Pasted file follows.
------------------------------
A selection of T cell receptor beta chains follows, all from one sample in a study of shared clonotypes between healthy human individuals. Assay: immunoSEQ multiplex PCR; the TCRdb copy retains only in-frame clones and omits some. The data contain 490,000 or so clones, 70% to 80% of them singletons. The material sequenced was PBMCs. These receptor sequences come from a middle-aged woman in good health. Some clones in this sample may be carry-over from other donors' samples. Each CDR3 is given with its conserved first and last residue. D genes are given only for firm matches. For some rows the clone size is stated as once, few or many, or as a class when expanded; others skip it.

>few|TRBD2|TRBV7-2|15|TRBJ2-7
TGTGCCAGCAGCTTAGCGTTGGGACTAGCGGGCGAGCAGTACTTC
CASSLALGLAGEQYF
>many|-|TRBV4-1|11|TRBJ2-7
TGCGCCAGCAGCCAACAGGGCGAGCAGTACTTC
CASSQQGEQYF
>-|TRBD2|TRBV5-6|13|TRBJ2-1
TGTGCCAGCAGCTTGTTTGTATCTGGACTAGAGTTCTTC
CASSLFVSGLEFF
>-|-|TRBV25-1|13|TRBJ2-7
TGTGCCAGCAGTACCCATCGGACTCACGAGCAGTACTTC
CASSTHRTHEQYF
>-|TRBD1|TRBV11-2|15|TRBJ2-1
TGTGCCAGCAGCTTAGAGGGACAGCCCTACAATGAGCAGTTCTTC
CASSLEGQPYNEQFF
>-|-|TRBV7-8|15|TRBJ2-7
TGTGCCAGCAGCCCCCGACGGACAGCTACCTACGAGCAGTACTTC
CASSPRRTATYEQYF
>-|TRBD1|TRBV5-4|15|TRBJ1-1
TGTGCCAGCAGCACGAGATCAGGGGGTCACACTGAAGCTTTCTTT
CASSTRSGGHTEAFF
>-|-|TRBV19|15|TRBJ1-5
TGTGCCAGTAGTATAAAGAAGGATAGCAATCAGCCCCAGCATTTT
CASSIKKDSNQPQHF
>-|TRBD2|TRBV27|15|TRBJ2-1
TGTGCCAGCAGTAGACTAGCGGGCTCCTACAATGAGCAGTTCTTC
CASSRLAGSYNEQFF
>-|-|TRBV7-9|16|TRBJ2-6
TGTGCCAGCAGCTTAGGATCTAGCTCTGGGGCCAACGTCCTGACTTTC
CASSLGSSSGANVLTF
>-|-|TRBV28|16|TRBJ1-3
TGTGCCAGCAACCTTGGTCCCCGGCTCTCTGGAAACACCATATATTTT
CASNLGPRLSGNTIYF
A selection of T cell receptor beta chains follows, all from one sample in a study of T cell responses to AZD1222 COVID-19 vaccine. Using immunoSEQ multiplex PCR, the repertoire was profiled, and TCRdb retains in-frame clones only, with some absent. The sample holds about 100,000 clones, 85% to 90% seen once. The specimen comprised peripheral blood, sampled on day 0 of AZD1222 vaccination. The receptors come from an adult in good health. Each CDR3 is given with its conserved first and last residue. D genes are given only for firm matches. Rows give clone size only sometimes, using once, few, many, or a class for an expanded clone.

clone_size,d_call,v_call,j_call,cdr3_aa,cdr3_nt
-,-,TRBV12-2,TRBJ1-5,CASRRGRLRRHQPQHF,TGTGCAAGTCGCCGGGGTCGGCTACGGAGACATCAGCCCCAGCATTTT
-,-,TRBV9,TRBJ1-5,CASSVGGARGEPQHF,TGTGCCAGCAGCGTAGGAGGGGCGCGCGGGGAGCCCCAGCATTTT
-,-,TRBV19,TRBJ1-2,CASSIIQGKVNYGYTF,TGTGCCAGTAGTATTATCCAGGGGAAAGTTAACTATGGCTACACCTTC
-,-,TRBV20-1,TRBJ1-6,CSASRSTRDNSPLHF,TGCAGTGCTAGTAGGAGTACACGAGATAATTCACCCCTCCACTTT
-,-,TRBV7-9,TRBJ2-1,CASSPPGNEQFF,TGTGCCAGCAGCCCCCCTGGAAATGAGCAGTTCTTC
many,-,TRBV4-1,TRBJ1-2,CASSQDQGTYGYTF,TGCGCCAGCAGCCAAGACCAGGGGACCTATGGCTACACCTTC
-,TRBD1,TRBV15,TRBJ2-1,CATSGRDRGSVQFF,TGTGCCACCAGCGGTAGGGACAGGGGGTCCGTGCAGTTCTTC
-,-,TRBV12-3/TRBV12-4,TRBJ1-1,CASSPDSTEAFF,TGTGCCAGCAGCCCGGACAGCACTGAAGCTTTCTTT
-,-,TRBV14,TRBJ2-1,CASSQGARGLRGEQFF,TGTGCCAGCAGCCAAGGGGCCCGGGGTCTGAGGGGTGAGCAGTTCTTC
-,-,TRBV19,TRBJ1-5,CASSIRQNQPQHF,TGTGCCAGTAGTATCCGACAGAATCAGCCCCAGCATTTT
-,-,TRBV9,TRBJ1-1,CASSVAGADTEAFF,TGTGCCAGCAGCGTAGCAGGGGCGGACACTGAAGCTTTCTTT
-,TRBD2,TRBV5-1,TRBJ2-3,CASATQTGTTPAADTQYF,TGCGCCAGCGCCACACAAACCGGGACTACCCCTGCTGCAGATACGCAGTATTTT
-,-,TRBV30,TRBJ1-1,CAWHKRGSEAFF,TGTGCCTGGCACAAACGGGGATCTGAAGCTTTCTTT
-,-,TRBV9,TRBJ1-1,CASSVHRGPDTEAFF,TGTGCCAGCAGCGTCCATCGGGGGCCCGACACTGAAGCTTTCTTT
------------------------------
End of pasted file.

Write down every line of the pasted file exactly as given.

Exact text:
A selection of T cell receptor beta chains follows, all from one sample in a study of shared clonotypes between healthy human individuals. Assay: immunoSEQ multiplex PCR; the TCRdb copy retains only in-frame clones and omits some. The data contain 490,000 or so clones, 70% to 80% of them singletons. The material sequenced was PBMCs. These receptor sequences come from a middle-aged woman in good health. Some clones in this sample may be carry-over from other donors' samples. Each CDR3 is given with its conserved first and last residue. D genes are given only for firm matches. For some rows the clone size is stated as once, few or many, or as a class when expanded; others skip it.

>few|TRBD2|TRBV7-2|15|TRBJ2-7
TGTGCCAGCAGCTTAGCGTTGGGACTAGCGGGCGAGCAGTACTTC
CASSLALGLAGEQYF
>many|-|TRBV4-1|11|TRBJ2-7
TGCGCCAGCAGCCAACAGGGCGAGCAGTACTTC
CASSQQGEQYF
>-|TRBD2|TRBV5-6|13|TRBJ2-1
TGTGCCAGCAGCTTGTTTGTATCTGGACTAGAGTTCTTC
CASSLFVSGLEFF
>-|-|TRBV25-1|13|TRBJ2-7
TGTGCCAGCAGTACCCATCGGACTCACGAGCAGTACTTC
CASSTHRTHEQYF
>-|TRBD1|TRBV11-2|15|TRBJ2-1
TGTGCCAGCAGCTTAGAGGGACAGCCCTACAATGAGCAGTTCTTC
CASSLEGQPYNEQFF
>-|-|TRBV7-8|15|TRBJ2-7
TGTGCCAGCAGCCCCCGACGGACAGCTACCTACGAGCAGTACTTC
CASSPRRTATYEQYF
>-|TRBD1|TRBV5-4|15|TRBJ1-1
TGTGCCAGCAGCACGAGATCAGGGGGTCACACTGAAGCTTTCTTT
CASSTRSGGHTEAFF
>-|-|TRBV19|15|TRBJ1-5
TGTGCCAGTAGTATAAAGAAGGATAGCAATCAGCCCCAGCATTTT
CASSIKKDSNQPQHF
>-|TRBD2|TRBV27|15|TRBJ2-1
TGTGCCAGCAGTAGACTAGCGGGCTCCTACAATGAGCAGTTCTTC
CASSRLAGSYNEQFF
>-|-|TRBV7-9|16|TRBJ2-6
TGTGCCAGCAGCTTAGGATCTAGCTCTGGGGCCAACGTCCTGACTTTC
CASSLGSSSGANVLTF
>-|-|TRBV28|16|TRBJ1-3
TGTGCCAGCAACCTTGGTCCCCGGCTCTCTGGAAACACCATATATTTT
CASNLGPRLSGNTIYF
A selection of T cell receptor beta chains follows, all from one sample in a study of T cell responses to AZD1222 COVID-19 vaccine. Using immunoSEQ multiplex PCR, the repertoire was profiled, and TCRdb retains in-frame clones only, with some absent. The sample holds about 100,000 clones, 85% to 90% seen once. The specimen comprised peripheral blood, sampled on day 0 of AZD1222 vaccination. The receptors come from an adult in good health. Each CDR3 is given with its conserved first and last residue. D genes are given only for firm matches. Rows give clone size only sometimes, using once, few, many, or a class for an expanded clone.

clone_size,d_call,v_call,j_call,cdr3_aa,cdr3_nt
-,-,TRBV12-2,TRBJ1-5,CASRRGRLRRHQPQHF,TGTGCAAGTCGCCGGGGTCGGCTACGGAGACATCAGCCCCAGCATTTT
-,-,TRBV9,TRBJ1-5,CASSVGGARGEPQHF,TGTGCCAGCAGCGTAGGAGGGGCGCGCGGGGAGCCCCAGCATTTT
-,-,TRBV19,TRBJ1-2,CASSIIQGKVNYGYTF,TGTGCCAGTAGTATTATCCAGGGGAAAGTTAACTATGGCTACACCTTC
-,-,TRBV20-1,TRBJ1-6,CSASRSTRDNSPLHF,TGCAGTGCTAGTAGGAGTACACGAGATAATTCACCCCTCCACTTT
-,-,TRBV7-9,TRBJ2-1,CASSPPGNEQFF,TGTGCCAGCAGCCCCCCTGGAAATGAGCAGTTCTTC
many,-,TRBV4-1,TRBJ1-2,CASSQDQGTYGYTF,TGCGCCAGCAGCCAAGACCAGGGGACCTATGGCTACACCTTC
-,TRBD1,TRBV15,TRBJ2-1,CATSGRDRGSVQFF,TGTGCCACCAGCGGTAGGGACAGGGGGTCCGTGCAGTTCTTC
-,-,TRBV12-3/TRBV12-4,TRBJ1-1,CASSPDSTEAFF,TGTGCCAGCAGCCCGGACAGCACTGAAGCTTTCTTT
-,-,TRBV14,TRBJ2-1,CASSQGARGLRGEQFF,TGTGCCAGCAGCCAAGGGGCCCGGGGTCTGAGGGGTGAGCAGTTCTTC
-,-,TRBV19,TRBJ1-5,CASSIRQNQPQHF,TGTGCCAGTAGTATCCGACAGAATCAGCCCCAGCATTTT
-,-,TRBV9,TRBJ1-1,CASSVAGADTEAFF,TGTGCCAGCAGCGTAGCAGGGGCGGACACTGAAGCTTTCTTT
-,TRBD2,TRBV5-1,TRBJ2-3,CASATQTGTTPAADTQYF,TGCGCCAGCGCCACACAAACCGGGACTACCCCTGCTGCAGATACGCAGTATTTT
-,-,TRBV30,TRBJ1-1,CAWHKRGSEAFF,TGTGCCTGGCACAAACGGGGATCTGAAGCTTTCTTT
-,-,TRBV9,TRBJ1-1,CASSVHRGPDTEAFF,TGTGCCAGCAGCGTCCATCGGGGGCCCGACACTGAAGCTTTCTTT